Date of this Version
Published in Appetite 187 (2023) 106596
Fiscal tools—taxes and/or subsidies—are increasingly used to address diet-related health problems. However, some studies have found that these tools are markedly more effective if attention is drawn to the tax or subsidy, suggesting that the price change alone may go unnoticed in the complex food environments that consumers face. Interventions that prompt individuals to consider health during choice show promise for promoting healthy food choices in both simple laboratory settings and complex, real-world markets. In this pre-registered study, I examine the impact of dietary fiber health prompts and/or dietary fiber subsidies on the per-serving fiber content of foods chosen, the documented set of products considered, and (self-reported) nutrition information use by participants in an online supermarket setting. Participants were randomized to one of four conditions: 1) control, 2) subsidy, 3) fiber prompt, and 4) fiber prompt + subsidy. Results show that both the prompt and prompt + subsidy conditions significantly increase fiber content of foods chosen (with the latter having a larger effect). While all three interventions influence the probability of using nutrition information during food choice and affect the set of products that respondents consider relative to the control condition, the effects were larger for the prompt and prompt + subsidy conditions. A multiple mediation analysis illustrates that both direct and indirect (through the set of products considered and the use of fiber information during choice) pathways lead to the significant overall increase in fiber content of selected foods.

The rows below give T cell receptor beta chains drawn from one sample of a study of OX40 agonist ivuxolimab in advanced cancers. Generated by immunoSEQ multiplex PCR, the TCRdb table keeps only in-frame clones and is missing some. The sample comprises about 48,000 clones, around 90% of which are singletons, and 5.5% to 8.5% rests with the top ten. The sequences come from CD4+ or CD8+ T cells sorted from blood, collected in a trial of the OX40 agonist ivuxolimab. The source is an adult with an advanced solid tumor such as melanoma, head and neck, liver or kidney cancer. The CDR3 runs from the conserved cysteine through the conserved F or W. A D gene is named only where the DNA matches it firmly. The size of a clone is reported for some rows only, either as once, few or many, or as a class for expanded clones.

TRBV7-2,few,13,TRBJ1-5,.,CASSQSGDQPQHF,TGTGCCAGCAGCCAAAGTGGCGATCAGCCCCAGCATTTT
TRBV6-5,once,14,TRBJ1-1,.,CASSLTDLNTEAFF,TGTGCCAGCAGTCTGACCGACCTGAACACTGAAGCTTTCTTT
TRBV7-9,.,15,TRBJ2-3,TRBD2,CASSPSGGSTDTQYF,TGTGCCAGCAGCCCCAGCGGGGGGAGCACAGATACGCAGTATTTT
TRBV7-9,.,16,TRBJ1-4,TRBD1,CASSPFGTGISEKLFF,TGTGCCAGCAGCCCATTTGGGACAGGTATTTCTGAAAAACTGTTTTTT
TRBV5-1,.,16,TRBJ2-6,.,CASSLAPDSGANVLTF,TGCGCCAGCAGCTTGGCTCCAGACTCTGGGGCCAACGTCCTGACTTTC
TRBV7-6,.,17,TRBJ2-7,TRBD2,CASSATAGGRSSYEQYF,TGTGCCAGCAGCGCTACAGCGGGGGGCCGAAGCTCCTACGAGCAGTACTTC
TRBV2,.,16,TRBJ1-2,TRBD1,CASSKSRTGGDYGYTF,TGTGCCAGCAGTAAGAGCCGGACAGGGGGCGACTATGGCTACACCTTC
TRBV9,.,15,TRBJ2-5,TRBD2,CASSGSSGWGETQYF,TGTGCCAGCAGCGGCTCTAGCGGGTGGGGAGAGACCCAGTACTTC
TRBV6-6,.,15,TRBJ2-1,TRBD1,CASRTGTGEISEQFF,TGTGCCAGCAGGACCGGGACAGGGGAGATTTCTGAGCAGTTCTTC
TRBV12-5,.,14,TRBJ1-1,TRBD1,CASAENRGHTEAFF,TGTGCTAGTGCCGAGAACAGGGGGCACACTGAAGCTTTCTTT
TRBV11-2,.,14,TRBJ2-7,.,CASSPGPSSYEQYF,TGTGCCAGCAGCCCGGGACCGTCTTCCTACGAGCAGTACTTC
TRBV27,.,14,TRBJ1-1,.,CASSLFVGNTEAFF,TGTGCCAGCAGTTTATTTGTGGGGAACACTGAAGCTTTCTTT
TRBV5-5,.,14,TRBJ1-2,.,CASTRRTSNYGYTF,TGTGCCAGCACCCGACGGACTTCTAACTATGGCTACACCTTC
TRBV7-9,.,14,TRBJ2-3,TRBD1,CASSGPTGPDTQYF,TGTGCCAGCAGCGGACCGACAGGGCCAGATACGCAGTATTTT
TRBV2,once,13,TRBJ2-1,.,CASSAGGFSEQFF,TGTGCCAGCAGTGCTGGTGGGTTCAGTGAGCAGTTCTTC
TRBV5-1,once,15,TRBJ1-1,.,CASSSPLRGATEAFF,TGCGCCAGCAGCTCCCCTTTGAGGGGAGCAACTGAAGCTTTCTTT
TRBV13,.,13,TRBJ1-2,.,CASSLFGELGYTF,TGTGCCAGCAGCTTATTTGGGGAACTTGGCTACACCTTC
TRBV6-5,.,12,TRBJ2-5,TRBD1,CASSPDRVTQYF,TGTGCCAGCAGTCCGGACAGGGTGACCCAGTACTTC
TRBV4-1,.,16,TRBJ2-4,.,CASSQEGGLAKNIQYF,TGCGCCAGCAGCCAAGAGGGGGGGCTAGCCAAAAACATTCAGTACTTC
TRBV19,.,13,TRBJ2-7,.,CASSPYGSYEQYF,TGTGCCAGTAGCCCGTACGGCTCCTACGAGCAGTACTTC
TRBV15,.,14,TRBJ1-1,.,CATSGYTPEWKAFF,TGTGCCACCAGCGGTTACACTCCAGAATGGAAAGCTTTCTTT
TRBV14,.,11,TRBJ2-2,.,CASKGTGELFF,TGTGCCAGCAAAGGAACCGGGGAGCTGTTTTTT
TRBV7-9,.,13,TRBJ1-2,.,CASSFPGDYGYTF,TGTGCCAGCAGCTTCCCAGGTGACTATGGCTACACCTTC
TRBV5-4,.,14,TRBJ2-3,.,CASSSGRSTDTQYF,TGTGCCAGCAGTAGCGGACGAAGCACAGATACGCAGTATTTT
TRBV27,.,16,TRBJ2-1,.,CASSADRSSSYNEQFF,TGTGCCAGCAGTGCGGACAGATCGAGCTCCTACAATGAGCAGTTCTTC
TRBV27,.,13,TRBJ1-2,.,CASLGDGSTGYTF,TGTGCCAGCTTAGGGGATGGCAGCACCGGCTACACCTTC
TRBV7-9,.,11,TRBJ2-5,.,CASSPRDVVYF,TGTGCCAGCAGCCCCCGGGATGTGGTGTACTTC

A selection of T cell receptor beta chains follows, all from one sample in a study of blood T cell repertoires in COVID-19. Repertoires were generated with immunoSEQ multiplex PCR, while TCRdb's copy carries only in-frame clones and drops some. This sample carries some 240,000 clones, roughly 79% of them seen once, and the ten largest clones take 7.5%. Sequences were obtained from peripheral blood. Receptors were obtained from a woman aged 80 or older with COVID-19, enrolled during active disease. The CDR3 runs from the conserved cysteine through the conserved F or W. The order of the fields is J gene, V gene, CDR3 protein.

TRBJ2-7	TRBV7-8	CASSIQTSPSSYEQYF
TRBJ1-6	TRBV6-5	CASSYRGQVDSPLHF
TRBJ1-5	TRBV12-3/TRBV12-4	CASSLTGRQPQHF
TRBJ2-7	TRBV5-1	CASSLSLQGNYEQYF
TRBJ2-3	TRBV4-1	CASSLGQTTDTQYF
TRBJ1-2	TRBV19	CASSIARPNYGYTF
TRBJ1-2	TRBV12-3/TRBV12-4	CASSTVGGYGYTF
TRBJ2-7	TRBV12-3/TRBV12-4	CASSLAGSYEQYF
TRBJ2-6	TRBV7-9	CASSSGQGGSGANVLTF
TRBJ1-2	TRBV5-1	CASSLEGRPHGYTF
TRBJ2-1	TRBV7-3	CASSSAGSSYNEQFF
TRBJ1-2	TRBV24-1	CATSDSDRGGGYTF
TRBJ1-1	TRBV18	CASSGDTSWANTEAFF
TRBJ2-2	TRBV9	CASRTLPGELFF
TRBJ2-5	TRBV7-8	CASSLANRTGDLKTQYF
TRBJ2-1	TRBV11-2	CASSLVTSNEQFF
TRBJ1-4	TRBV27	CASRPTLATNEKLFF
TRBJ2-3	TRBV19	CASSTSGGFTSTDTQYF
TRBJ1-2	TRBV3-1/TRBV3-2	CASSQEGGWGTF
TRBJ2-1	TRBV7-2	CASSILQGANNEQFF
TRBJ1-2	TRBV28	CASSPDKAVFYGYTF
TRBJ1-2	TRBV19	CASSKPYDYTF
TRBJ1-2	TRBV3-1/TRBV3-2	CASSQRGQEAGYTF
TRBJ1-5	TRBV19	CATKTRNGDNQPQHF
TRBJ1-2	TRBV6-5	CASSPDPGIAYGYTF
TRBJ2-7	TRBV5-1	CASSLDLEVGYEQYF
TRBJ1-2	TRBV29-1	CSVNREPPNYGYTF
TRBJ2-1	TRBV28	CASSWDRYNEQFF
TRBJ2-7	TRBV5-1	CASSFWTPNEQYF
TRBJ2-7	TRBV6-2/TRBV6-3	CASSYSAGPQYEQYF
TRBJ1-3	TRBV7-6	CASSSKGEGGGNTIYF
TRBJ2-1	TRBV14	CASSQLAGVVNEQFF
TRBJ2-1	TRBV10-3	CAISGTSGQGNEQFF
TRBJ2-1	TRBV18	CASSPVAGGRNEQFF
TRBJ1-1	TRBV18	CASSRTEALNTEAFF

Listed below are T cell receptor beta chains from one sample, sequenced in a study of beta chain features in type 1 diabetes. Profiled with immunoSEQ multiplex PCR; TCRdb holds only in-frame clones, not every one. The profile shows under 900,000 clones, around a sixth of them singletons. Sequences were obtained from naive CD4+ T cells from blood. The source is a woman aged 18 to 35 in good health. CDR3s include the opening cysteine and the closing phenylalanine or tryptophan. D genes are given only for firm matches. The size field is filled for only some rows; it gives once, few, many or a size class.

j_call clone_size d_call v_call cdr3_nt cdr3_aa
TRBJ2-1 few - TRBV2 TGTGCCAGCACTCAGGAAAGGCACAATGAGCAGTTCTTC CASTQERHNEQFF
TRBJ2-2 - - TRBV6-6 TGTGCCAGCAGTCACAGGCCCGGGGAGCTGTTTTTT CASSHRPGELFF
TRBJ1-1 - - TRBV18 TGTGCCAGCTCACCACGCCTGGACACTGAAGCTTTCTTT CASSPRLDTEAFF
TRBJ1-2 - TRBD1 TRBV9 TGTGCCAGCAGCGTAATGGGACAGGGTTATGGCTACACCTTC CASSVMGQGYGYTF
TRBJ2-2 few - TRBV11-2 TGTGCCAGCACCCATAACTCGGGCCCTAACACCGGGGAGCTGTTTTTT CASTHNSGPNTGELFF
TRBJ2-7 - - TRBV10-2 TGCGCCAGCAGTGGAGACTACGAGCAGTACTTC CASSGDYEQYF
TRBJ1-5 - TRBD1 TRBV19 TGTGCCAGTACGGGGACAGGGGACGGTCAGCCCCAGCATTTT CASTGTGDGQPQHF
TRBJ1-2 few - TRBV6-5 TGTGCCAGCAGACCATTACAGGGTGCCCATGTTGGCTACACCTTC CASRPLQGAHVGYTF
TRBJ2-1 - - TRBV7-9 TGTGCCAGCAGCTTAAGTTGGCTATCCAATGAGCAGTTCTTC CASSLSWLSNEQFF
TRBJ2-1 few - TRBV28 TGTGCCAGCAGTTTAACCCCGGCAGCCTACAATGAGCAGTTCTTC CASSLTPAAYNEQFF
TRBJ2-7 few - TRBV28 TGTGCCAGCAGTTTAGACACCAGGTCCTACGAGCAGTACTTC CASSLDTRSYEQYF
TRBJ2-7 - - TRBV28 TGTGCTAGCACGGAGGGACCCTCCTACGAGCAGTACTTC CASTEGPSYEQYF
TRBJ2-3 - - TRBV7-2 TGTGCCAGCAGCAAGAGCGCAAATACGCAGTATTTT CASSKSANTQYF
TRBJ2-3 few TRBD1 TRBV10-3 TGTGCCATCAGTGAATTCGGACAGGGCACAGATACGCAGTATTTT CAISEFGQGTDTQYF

Supplementary materials attached below.